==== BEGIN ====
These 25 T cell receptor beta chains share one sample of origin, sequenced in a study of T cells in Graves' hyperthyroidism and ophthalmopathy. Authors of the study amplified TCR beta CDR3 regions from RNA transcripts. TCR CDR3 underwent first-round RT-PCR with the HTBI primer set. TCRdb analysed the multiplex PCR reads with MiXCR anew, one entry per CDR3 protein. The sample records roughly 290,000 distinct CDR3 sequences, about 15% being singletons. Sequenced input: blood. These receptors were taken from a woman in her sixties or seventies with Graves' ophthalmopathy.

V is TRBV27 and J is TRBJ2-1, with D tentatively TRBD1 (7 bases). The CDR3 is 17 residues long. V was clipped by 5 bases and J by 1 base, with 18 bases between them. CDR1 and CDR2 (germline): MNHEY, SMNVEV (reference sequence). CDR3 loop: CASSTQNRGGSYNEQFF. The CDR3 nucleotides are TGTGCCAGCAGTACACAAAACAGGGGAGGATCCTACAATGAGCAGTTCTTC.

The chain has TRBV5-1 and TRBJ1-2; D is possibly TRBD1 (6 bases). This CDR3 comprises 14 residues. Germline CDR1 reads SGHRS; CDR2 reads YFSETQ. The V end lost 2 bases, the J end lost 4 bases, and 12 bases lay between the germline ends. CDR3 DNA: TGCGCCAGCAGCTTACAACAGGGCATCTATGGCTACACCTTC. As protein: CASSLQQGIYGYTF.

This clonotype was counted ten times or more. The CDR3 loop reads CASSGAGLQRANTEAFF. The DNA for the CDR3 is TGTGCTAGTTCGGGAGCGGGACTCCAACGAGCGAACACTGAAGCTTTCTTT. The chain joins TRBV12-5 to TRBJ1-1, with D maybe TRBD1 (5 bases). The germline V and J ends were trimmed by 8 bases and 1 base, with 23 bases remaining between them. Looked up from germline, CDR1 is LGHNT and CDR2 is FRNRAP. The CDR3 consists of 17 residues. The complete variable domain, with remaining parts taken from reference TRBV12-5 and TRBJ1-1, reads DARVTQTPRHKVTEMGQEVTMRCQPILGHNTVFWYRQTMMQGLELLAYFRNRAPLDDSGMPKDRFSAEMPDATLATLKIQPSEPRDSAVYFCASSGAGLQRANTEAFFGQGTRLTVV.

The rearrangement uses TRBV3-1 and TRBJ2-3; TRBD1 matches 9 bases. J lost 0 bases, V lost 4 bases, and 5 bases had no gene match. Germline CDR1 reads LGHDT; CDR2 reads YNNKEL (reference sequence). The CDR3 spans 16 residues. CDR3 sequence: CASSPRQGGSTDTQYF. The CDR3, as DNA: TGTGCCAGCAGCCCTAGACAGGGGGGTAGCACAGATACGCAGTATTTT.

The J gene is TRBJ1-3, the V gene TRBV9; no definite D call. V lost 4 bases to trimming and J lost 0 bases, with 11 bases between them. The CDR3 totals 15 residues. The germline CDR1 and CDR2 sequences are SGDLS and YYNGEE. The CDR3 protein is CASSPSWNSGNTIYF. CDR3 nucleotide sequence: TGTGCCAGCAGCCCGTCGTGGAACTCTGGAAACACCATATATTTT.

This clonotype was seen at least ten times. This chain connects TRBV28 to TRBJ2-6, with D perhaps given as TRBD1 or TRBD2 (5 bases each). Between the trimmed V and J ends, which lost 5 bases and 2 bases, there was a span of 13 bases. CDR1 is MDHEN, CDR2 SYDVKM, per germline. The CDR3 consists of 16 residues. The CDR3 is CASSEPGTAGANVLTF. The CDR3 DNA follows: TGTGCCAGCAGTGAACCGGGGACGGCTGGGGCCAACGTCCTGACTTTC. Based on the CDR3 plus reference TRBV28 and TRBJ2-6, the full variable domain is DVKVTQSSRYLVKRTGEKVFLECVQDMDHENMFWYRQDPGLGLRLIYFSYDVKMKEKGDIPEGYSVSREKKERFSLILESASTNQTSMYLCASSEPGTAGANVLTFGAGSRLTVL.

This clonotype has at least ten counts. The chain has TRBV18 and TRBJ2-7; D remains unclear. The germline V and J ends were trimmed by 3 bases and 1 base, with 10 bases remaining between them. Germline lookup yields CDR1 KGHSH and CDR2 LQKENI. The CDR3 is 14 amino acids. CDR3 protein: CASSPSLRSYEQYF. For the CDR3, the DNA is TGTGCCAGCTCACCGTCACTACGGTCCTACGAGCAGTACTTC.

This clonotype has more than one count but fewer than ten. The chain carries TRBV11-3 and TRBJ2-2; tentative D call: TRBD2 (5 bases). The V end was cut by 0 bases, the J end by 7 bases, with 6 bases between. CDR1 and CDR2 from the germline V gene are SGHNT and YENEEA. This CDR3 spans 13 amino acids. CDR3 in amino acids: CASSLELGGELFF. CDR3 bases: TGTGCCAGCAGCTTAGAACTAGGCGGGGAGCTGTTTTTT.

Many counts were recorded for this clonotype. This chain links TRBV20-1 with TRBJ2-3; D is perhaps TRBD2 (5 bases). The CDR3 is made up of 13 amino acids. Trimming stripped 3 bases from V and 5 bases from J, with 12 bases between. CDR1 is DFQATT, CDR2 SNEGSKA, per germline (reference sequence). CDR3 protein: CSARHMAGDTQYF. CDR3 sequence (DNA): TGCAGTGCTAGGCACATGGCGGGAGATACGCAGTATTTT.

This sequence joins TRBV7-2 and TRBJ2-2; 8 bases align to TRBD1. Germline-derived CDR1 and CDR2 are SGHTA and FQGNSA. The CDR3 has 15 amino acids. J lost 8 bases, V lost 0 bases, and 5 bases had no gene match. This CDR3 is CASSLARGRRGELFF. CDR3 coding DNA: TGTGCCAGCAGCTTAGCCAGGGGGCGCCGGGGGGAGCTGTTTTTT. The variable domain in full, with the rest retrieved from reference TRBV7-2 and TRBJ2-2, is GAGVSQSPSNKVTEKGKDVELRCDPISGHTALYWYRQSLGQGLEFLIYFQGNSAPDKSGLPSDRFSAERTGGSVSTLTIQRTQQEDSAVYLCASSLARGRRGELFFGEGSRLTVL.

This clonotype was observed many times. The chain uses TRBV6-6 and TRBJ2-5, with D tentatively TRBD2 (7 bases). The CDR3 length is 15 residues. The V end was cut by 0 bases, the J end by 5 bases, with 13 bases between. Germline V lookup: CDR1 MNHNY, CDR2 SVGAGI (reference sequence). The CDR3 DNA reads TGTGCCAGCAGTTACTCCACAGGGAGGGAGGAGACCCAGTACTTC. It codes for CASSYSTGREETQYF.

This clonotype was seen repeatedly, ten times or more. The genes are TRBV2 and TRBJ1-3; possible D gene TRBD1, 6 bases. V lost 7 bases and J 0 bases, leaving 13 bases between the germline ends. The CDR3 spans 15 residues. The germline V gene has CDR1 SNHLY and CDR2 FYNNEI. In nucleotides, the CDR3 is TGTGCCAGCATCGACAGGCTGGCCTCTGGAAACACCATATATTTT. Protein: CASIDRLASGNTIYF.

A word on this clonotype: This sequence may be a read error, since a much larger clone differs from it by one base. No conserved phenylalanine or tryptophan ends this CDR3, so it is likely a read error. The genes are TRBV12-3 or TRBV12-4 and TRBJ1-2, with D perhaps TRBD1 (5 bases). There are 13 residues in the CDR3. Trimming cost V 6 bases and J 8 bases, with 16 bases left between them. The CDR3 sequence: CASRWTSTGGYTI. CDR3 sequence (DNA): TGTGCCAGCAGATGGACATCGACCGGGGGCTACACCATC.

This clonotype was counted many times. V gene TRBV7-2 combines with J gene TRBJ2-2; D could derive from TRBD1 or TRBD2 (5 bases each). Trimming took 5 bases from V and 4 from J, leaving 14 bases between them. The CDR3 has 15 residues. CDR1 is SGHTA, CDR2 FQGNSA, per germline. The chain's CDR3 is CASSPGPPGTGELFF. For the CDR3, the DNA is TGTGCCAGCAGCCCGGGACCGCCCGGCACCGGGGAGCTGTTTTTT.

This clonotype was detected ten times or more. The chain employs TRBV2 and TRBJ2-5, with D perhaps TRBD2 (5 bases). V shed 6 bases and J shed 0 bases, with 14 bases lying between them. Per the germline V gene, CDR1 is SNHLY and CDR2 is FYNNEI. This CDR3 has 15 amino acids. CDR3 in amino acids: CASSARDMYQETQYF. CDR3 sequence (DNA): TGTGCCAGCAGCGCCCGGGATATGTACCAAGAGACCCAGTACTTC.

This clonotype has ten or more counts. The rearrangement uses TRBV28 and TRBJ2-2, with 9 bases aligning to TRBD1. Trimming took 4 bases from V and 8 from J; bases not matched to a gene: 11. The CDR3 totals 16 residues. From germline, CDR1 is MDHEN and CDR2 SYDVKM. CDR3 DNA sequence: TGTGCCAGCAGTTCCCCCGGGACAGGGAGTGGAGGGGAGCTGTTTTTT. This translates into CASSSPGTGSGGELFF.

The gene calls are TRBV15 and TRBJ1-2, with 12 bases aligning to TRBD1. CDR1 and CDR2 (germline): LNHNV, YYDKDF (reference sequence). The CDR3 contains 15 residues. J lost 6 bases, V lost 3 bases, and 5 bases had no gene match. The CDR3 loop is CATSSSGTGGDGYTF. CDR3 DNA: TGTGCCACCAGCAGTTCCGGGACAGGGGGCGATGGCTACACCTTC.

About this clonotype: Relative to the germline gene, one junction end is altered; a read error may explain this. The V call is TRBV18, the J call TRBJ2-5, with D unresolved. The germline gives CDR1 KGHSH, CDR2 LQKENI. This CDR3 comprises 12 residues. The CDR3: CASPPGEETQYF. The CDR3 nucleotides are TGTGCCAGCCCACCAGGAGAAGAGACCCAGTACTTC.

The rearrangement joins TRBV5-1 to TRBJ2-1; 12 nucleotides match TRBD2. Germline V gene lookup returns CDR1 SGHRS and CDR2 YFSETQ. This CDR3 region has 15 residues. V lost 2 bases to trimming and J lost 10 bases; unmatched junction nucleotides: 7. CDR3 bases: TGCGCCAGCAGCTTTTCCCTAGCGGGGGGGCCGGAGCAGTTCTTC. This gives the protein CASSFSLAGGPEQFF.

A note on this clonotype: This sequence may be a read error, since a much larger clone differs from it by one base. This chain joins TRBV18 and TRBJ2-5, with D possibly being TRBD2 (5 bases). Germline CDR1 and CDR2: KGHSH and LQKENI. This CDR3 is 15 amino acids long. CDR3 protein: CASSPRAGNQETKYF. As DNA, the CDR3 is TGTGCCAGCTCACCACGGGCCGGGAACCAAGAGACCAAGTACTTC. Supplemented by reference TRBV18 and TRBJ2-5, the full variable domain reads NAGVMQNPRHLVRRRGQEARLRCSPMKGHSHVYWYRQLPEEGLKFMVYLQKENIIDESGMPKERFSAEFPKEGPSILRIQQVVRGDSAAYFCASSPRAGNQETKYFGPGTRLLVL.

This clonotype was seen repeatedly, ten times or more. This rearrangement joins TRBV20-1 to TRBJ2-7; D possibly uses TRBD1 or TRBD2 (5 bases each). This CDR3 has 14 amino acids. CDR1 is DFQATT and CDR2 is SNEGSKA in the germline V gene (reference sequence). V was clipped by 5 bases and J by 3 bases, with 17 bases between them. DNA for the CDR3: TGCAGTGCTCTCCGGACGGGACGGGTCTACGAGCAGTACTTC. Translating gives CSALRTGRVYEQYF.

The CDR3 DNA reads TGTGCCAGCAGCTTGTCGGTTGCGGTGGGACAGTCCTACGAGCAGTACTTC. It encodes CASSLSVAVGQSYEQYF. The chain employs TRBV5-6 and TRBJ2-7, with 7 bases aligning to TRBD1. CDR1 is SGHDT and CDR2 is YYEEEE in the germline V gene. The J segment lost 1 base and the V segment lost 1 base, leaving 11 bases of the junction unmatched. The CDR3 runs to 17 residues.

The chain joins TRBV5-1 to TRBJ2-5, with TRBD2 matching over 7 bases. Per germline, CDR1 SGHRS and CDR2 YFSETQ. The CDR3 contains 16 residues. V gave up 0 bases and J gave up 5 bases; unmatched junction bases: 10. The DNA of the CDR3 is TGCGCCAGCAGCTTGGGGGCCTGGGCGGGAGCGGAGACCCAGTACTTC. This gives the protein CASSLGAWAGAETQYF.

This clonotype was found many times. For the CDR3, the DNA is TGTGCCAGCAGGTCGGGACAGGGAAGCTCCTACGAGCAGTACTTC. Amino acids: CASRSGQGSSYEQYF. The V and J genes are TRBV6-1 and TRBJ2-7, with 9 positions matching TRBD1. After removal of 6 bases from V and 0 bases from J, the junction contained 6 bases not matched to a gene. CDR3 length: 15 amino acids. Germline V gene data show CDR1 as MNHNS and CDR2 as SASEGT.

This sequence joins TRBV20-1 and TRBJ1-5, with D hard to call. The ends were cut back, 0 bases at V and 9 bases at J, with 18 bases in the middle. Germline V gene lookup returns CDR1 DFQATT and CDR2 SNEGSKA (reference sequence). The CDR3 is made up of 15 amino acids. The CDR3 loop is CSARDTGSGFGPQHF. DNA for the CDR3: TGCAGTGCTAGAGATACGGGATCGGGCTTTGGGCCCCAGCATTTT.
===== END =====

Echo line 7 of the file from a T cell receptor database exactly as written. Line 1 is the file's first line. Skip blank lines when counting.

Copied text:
This clonotype was seen at least ten times. This chain connects TRBV28 to TRBJ2-6, with D perhaps given as TRBD1 or TRBD2 (5 bases each). Between the trimmed V and J ends, which lost 5 bases and 2 bases, there was a span of 13 bases. CDR1 is MDHEN, CDR2 SYDVKM, per germline. The CDR3 consists of 16 residues. The CDR3 is CASSEPGTAGANVLTF. The CDR3 DNA follows: TGTGCCAGCAGTGAACCGGGGACGGCTGGGGCCAACGTCCTGACTTTC. Based on the CDR3 plus reference TRBV28 and TRBJ2-6, the full variable domain is DVKVTQSSRYLVKRTGEKVFLECVQDMDHENMFWYRQDPGLGLRLIYFSYDVKMKEKGDIPEGYSVSREKKERFSLILESASTNQTSMYLCASSEPGTAGANVLTFGAGSRLTVL.